By Sandra Wieder Cohen
So, you are thinking about implementing an unlimited paid time-off policy for your employees? I’m not surprised, because there are numerous advantages:
• When you cease accruing vacation, it reduces balance sheet liabilities.
• Builds morale among employees, because the policy affirms a relationship of trust.
• Saves cash, because employees do not have accrued, unused vacation that, in some states, is treated as wages that are payable upon termination of employment.
• Recharges the “genius” in your employees, if time away from the office sparks their creativity.
• Reduces administrative burden on management who will no longer track days away from the office.
• It’s very trendy! All the popular kids are doing it now (LinkedIn, Netflix, etc.).
Challenges for Unlimited Vacation
But of course, it’s not simple to implement an unlimited paid time off policy, because there are legal challenges to overcome. And these policies are a new trend, so there is little or no cases or law to govern these vacation rules.
If the first thing that comes to mind is “Wow, what if one of my employees abuses the “unlimited” part of unlimited policy and remains always on vacation?”, then this policy is probably not suitable for your culture. An unlimited vacation policy is built on trust (and a good written policy, more on that later).
Second, unlimited vacation is not appropriate for non-exempt employees, who are entitled to overtime pay for hours worked beyond 40 hours in a week. Federal and state overtime laws require copious tracking of hours worked and time off for these employees.
U.S. employers don’t have to offer ANY vacation days to employees, but once the employer offers paid vacations, the unused days are treated like “wages” in some states and then workers in those states cannot be forced to forfeit accrued but unused days. California and Massachusetts are two states where all accrued, unused vacation must be paid at the time of termination. Other states, like New York and New Jersey, permit an employer to adopt a deadline by which unused vacation may be forfeited (“use it or lose it”).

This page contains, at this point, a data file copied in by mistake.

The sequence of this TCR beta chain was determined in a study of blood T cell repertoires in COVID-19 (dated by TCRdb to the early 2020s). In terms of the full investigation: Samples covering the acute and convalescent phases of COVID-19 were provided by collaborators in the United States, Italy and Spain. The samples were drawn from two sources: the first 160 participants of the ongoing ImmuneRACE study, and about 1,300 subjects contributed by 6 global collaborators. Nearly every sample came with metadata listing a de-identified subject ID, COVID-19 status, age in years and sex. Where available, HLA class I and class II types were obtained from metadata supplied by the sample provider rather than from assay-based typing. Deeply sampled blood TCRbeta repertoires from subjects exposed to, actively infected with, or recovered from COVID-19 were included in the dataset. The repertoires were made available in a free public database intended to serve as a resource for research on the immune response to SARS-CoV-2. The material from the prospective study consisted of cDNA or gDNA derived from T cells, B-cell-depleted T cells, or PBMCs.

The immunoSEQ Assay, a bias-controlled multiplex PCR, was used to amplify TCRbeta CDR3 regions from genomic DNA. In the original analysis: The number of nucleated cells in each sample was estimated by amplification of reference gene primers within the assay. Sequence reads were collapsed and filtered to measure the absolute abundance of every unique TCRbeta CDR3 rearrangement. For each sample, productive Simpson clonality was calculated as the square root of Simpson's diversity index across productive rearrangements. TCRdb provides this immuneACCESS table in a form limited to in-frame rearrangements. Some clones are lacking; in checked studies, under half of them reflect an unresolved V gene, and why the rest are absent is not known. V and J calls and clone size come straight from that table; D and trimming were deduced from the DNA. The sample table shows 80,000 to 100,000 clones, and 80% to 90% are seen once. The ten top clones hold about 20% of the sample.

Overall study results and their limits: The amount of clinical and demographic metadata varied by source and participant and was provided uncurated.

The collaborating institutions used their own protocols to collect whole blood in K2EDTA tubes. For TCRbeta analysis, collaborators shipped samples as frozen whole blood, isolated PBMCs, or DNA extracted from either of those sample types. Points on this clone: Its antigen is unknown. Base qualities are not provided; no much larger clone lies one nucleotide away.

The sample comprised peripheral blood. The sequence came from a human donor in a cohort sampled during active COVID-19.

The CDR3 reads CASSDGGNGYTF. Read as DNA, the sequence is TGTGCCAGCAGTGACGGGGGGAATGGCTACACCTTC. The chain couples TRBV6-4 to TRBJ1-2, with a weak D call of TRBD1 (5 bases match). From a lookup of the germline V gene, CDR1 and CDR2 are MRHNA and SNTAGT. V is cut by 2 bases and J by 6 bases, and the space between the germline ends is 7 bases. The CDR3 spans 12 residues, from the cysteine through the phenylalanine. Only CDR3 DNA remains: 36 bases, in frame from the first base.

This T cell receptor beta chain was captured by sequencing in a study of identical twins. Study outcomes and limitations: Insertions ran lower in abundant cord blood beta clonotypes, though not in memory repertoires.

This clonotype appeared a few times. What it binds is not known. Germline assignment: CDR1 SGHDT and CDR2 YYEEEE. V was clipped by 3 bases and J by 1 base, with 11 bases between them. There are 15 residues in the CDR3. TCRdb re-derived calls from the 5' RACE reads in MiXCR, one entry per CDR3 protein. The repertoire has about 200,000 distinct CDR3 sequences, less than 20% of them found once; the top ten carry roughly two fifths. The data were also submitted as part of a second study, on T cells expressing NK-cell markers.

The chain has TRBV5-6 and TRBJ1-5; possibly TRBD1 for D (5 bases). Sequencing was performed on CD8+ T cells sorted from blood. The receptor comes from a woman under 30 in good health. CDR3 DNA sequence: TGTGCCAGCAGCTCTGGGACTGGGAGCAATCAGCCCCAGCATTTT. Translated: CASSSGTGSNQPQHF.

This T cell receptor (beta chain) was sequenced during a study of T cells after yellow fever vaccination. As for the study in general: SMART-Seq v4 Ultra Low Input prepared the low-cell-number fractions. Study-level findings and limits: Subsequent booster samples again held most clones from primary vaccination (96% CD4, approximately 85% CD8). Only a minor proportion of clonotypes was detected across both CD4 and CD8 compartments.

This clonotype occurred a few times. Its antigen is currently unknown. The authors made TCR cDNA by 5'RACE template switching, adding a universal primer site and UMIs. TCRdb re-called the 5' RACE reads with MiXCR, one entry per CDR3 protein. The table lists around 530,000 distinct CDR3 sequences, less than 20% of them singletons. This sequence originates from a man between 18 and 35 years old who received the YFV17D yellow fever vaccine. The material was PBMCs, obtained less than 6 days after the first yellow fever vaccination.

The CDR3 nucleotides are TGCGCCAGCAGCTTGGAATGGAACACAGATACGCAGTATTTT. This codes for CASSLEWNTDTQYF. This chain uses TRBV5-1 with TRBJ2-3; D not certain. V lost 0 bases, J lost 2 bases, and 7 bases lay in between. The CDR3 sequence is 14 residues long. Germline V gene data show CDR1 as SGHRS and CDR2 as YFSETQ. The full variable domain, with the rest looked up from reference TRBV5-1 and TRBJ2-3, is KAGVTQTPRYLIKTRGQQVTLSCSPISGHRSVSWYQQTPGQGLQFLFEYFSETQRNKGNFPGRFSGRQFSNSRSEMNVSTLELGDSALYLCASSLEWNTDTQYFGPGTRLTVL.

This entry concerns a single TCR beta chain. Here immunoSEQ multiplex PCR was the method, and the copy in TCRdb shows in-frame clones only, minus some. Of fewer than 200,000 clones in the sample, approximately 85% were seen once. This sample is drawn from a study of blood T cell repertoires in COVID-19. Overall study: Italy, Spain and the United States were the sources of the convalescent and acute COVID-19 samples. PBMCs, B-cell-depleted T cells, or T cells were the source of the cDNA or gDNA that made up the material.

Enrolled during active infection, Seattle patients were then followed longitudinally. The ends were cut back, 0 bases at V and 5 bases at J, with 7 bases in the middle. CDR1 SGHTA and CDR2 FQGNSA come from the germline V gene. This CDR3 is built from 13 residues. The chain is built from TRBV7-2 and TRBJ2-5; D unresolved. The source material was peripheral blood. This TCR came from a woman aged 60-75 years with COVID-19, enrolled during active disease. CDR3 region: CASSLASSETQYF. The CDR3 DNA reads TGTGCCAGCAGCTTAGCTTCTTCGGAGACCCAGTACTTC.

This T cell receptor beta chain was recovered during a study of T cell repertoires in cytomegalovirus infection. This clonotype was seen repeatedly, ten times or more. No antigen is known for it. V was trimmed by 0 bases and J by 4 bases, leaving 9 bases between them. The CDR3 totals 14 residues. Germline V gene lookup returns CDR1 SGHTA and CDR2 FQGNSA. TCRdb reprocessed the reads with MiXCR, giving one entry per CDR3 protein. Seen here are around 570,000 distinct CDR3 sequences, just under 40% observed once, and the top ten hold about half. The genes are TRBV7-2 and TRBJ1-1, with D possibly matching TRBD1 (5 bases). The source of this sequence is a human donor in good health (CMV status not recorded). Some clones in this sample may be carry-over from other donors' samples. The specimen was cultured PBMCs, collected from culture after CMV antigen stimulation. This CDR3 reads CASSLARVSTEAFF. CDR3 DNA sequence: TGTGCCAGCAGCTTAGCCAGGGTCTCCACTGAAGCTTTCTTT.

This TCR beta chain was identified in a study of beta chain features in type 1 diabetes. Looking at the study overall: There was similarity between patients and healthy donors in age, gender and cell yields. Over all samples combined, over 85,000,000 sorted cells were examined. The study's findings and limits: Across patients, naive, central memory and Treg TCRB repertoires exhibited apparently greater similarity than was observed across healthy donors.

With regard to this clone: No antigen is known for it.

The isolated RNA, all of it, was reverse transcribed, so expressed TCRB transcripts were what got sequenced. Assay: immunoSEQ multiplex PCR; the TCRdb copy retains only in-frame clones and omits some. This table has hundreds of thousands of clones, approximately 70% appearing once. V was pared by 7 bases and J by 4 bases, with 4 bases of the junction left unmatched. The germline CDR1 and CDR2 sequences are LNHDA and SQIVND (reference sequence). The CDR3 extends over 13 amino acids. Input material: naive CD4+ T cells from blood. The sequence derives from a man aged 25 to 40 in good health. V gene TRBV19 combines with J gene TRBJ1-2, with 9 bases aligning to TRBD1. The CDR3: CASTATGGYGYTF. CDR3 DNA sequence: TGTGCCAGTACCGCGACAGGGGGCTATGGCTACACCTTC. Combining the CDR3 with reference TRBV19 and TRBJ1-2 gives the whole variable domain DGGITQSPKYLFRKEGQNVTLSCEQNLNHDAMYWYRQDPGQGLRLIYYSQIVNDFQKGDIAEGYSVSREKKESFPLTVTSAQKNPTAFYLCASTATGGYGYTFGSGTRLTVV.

Creating a Good Unlimited Vacation Policy
A good unlimited vacation policy will address the following tricky issues:
- The Transition to the new policy. What will happen to accrued but unused vacation under the old policy? In some states, these days can’t be forfeited, even after a reasonable time to use them up. If an employee terminates employment before using all the old days, you may still have to pay them out in cash. So your vacation-tracking work is not over yet.
- Carve out disability leave and other statutory required leave, such as FMLA. Those leaves should be handled separately and are not unlimited.
- Vacations must still be scheduled in advance with a supervisor and are allowed for the convenience of the Company. Be fair.
- Maintain high performance standards. Reserve the right to review employees’ use of the policy and reserve the right to discipline or terminate employees for abuse.
- Exclude non-exempt employees.
Enjoy your vacation and "recharge" your genius!